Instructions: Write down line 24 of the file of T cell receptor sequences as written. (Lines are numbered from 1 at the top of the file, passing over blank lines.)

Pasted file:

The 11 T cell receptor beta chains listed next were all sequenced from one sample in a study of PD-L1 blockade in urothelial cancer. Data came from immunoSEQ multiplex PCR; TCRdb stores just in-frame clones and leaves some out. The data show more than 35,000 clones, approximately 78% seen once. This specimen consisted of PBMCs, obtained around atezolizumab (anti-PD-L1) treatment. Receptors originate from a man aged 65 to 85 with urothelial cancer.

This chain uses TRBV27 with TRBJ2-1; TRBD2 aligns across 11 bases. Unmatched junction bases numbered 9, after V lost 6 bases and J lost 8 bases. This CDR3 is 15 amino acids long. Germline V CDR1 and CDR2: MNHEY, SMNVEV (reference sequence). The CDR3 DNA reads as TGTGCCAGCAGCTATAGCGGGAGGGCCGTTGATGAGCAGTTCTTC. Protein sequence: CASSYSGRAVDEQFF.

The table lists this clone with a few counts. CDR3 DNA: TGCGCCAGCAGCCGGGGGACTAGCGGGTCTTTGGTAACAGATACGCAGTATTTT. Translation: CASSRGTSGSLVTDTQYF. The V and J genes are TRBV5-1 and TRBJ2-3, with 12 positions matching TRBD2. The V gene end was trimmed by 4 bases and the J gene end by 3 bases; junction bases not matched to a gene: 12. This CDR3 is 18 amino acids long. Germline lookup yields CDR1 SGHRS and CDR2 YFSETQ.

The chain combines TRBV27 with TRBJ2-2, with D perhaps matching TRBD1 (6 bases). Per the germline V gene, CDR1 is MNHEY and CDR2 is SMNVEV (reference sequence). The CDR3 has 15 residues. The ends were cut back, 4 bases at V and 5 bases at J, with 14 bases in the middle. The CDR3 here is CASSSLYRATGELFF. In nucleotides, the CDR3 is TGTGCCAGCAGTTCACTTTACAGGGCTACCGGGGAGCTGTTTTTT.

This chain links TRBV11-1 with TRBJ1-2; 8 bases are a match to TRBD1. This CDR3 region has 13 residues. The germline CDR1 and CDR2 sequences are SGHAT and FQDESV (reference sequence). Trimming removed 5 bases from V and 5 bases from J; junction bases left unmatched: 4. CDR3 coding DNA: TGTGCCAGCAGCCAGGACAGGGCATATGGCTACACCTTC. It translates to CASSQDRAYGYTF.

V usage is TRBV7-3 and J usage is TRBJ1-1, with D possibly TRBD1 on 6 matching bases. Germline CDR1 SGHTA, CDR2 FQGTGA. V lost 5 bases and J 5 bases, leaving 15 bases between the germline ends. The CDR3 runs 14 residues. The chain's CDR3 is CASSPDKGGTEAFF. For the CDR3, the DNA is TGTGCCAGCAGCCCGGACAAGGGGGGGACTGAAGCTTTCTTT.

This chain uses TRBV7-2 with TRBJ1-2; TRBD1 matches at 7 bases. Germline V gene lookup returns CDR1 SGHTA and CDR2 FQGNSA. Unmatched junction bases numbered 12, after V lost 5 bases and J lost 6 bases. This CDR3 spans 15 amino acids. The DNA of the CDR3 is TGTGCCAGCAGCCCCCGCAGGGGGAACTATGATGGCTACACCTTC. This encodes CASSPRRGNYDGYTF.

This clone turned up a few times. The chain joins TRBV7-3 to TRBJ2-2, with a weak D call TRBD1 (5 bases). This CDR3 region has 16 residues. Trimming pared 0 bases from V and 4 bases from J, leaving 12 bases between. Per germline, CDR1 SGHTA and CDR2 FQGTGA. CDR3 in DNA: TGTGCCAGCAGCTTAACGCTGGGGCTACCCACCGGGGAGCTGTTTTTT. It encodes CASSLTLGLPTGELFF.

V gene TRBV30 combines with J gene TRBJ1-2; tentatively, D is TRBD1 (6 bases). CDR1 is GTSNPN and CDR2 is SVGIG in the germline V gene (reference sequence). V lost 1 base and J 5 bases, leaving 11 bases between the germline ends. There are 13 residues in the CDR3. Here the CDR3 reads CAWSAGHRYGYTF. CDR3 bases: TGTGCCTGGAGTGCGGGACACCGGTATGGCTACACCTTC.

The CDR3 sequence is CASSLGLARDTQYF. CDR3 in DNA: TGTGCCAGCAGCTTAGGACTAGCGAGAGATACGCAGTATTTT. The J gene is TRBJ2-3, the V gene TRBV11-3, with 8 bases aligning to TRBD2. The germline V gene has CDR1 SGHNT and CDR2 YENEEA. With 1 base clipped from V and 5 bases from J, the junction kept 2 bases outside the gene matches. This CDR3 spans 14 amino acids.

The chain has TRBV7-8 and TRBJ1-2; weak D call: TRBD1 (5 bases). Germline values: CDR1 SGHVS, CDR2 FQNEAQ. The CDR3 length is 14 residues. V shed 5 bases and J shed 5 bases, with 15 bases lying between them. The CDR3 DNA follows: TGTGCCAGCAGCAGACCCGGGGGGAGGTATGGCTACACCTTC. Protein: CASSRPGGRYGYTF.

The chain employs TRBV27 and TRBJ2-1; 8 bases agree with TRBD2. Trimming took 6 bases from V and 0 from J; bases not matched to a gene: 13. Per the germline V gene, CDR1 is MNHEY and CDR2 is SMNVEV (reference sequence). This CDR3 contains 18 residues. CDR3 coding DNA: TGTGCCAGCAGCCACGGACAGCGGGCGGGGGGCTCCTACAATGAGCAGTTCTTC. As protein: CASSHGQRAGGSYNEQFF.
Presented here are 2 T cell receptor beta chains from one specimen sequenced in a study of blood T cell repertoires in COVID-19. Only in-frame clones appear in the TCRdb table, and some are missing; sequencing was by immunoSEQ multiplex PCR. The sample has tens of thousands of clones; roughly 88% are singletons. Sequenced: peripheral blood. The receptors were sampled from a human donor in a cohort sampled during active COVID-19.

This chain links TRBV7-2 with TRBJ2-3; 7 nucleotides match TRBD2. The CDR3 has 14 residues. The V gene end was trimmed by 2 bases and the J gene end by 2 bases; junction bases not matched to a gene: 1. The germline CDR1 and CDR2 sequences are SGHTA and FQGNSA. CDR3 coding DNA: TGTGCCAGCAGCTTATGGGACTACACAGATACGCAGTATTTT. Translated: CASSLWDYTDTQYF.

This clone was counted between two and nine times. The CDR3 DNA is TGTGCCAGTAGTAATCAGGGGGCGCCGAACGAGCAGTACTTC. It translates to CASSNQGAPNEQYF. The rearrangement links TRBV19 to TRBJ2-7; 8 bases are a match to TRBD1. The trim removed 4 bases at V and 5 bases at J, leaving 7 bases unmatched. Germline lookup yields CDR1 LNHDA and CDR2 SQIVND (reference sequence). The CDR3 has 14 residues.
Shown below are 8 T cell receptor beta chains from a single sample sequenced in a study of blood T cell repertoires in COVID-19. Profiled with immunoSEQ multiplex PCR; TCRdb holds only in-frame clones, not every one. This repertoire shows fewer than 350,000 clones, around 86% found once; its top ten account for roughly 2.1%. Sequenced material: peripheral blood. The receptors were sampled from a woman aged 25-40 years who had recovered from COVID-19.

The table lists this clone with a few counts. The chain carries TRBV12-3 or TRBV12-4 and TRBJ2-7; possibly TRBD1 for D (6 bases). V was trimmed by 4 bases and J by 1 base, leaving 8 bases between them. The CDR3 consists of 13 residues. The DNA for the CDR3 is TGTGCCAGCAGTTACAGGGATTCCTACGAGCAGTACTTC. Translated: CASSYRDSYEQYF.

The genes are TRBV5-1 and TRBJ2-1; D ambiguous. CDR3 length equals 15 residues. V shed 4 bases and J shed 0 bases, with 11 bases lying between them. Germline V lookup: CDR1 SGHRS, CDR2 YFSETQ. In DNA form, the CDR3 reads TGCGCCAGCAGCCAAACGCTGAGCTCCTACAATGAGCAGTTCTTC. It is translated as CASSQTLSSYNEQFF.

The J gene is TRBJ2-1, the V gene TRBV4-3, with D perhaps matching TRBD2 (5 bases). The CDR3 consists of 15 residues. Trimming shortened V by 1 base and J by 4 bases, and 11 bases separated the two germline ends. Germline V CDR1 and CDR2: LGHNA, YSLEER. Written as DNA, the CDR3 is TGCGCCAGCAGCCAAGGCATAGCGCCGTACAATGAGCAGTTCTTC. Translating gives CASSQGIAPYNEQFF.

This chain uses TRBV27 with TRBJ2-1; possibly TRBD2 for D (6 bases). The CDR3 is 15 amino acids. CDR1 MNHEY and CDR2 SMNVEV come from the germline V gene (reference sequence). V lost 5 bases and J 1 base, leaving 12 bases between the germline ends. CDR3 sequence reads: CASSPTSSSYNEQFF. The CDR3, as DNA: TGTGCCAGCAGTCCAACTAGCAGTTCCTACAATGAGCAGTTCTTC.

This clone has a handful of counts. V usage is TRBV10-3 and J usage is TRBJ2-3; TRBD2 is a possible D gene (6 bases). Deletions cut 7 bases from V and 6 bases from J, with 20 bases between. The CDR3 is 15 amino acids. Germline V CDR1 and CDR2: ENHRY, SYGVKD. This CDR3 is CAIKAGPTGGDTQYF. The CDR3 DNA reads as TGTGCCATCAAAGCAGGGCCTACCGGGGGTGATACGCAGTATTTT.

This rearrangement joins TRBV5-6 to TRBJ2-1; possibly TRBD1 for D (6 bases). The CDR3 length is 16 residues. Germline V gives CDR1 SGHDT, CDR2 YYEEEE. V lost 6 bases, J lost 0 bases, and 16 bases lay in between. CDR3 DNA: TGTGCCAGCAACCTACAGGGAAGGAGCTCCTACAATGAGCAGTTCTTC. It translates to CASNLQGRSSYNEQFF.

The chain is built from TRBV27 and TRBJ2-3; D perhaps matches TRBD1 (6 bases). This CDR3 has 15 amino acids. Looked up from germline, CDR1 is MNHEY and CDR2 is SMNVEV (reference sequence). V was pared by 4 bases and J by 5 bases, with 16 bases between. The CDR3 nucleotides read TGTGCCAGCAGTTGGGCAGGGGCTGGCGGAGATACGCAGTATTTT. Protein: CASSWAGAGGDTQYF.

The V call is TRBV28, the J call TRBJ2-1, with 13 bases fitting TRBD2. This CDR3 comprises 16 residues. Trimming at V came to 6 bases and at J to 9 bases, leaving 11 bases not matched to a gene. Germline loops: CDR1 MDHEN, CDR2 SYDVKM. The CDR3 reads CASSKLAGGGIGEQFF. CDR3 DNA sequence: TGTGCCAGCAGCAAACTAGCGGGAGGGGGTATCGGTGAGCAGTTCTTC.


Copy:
The V call is TRBV28, the J call TRBJ2-1, with 13 bases fitting TRBD2. This CDR3 comprises 16 residues. Trimming at V came to 6 bases and at J to 9 bases, leaving 11 bases not matched to a gene. Germline loops: CDR1 MDHEN, CDR2 SYDVKM. The CDR3 reads CASSKLAGGGIGEQFF. CDR3 DNA sequence: TGTGCCAGCAGCAAACTAGCGGGAGGGGGTATCGGTGAGCAGTTCTTC.